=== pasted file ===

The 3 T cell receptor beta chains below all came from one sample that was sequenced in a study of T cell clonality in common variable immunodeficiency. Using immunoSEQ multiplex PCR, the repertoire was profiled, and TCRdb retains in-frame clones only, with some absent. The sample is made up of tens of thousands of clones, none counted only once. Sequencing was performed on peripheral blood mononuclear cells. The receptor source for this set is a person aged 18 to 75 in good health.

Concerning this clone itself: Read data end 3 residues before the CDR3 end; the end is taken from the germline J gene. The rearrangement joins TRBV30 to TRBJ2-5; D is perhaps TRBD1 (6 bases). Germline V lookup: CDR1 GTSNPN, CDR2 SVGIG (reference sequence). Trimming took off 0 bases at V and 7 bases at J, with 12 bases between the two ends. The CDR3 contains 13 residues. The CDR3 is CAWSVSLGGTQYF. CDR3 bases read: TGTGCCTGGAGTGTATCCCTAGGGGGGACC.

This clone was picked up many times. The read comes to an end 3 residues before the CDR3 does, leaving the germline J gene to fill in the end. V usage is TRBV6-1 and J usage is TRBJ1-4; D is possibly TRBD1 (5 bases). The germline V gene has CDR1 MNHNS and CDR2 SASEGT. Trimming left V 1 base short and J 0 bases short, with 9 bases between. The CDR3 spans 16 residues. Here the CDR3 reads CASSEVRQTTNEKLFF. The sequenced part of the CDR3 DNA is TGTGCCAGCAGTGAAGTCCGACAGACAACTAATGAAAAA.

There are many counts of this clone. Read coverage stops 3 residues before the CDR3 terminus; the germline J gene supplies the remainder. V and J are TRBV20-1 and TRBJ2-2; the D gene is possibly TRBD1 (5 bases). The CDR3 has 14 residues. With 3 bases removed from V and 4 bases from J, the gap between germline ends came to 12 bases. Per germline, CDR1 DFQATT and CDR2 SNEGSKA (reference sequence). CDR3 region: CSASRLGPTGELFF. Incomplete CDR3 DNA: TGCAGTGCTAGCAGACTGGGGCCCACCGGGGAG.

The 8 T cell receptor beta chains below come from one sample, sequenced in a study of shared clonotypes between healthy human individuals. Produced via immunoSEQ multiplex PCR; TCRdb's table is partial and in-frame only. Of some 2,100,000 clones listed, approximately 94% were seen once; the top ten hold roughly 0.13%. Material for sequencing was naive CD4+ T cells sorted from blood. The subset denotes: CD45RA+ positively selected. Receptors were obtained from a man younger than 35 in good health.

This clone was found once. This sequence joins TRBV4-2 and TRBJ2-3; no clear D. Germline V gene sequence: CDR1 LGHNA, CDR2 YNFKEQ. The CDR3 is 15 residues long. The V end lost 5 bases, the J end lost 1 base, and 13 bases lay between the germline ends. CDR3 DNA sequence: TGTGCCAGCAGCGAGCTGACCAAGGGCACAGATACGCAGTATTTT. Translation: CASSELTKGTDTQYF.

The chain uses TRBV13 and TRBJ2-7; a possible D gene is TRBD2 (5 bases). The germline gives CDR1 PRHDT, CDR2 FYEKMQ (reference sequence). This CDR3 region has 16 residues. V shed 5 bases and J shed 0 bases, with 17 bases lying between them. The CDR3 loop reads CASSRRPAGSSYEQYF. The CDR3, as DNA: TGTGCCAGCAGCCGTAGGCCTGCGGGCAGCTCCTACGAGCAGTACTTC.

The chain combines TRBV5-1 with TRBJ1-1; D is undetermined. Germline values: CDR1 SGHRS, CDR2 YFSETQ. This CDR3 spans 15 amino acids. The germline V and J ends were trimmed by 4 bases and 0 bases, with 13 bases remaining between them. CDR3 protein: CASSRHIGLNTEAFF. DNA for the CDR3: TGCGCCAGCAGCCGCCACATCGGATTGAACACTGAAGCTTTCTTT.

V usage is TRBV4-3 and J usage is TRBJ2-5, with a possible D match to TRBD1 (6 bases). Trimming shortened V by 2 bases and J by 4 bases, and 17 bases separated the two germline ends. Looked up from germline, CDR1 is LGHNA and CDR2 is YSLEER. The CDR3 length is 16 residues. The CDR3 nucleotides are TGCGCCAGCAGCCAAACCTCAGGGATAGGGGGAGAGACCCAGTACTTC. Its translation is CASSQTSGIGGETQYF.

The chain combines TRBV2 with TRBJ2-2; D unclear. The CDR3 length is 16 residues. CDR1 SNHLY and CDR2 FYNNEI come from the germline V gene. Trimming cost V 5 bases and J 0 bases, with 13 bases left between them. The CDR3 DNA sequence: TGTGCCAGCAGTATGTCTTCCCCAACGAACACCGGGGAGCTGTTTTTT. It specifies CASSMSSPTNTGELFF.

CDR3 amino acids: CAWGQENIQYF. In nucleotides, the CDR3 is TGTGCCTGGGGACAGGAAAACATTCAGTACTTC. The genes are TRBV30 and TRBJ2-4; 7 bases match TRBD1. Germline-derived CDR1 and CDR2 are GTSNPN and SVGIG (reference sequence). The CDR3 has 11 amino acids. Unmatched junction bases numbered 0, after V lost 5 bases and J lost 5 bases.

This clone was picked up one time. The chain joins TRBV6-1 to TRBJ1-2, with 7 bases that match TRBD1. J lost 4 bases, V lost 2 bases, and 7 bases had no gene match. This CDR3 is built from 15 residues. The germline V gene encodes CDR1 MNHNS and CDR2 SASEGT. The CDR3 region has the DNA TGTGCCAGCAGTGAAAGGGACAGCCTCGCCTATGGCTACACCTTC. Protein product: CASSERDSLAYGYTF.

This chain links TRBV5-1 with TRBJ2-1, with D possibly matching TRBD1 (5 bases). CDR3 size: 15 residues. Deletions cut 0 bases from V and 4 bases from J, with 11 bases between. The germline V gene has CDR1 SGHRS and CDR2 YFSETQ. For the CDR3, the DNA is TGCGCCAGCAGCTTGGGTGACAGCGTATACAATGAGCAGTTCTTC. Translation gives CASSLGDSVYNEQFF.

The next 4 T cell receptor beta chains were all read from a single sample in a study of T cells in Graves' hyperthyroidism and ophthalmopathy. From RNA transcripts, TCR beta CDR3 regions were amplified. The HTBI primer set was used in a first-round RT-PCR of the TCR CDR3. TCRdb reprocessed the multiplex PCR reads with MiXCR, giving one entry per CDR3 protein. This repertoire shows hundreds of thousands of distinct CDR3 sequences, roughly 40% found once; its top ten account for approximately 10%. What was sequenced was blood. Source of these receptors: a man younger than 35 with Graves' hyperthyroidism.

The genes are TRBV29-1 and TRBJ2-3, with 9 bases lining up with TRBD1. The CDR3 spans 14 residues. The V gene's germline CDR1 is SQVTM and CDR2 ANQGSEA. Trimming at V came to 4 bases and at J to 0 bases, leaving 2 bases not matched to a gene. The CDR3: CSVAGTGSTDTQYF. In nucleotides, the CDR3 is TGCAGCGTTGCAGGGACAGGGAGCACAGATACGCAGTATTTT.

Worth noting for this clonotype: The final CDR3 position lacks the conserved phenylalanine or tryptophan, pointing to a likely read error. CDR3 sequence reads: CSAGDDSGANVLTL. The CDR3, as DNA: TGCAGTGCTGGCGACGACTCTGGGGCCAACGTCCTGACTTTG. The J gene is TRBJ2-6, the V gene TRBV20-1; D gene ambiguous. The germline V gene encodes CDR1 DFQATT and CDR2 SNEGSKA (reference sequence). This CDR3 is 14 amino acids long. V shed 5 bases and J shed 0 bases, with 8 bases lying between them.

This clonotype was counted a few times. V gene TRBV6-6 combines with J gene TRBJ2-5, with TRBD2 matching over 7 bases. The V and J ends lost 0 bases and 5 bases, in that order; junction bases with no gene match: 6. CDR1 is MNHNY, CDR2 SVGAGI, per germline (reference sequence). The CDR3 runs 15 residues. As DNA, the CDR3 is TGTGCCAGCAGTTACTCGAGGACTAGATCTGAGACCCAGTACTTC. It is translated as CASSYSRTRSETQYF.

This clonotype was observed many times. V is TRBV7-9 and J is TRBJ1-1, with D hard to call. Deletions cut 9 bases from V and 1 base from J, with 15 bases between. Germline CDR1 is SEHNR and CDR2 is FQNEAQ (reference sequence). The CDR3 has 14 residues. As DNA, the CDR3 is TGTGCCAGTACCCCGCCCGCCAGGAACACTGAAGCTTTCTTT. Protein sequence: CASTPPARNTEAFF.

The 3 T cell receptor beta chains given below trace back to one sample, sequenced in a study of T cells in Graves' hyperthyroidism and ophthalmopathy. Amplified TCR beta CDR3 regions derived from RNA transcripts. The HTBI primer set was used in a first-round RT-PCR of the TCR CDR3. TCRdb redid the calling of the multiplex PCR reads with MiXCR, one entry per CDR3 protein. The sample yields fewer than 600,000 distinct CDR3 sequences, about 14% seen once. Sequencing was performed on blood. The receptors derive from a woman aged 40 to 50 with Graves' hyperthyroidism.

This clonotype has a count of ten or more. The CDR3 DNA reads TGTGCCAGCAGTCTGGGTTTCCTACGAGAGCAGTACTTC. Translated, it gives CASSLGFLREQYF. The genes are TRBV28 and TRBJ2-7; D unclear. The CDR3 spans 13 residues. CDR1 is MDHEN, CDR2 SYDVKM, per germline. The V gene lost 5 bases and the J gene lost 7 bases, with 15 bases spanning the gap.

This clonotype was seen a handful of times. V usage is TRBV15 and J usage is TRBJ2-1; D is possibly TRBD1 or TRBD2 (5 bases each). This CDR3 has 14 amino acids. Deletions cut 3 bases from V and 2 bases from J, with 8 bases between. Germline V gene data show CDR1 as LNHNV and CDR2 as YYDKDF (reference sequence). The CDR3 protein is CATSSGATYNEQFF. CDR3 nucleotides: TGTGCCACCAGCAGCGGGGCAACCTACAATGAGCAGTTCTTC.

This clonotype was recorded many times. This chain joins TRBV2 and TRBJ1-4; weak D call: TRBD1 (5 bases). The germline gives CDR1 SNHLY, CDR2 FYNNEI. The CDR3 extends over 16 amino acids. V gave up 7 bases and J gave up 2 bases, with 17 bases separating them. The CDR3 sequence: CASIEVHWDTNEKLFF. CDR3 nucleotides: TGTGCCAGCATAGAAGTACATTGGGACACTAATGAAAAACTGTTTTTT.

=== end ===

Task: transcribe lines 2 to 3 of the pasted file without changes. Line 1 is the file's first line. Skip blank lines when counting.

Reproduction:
Concerning this clone itself: Read data end 3 residues before the CDR3 end; the end is taken from the germline J gene. The rearrangement joins TRBV30 to TRBJ2-5; D is perhaps TRBD1 (6 bases). Germline V lookup: CDR1 GTSNPN, CDR2 SVGIG (reference sequence). Trimming took off 0 bases at V and 7 bases at J, with 12 bases between the two ends. The CDR3 contains 13 residues. The CDR3 is CAWSVSLGGTQYF. CDR3 bases read: TGTGCCTGGAGTGTATCCCTAGGGGGGACC.

This clone was picked up many times. The read comes to an end 3 residues before the CDR3 does, leaving the germline J gene to fill in the end. V usage is TRBV6-1 and J usage is TRBJ1-4; D is possibly TRBD1 (5 bases). The germline V gene has CDR1 MNHNS and CDR2 SASEGT. Trimming left V 1 base short and J 0 bases short, with 9 bases between. The CDR3 spans 16 residues. Here the CDR3 reads CASSEVRQTTNEKLFF. The sequenced part of the CDR3 DNA is TGTGCCAGCAGTGAAGTCCGACAGACAACTAATGAAAAA.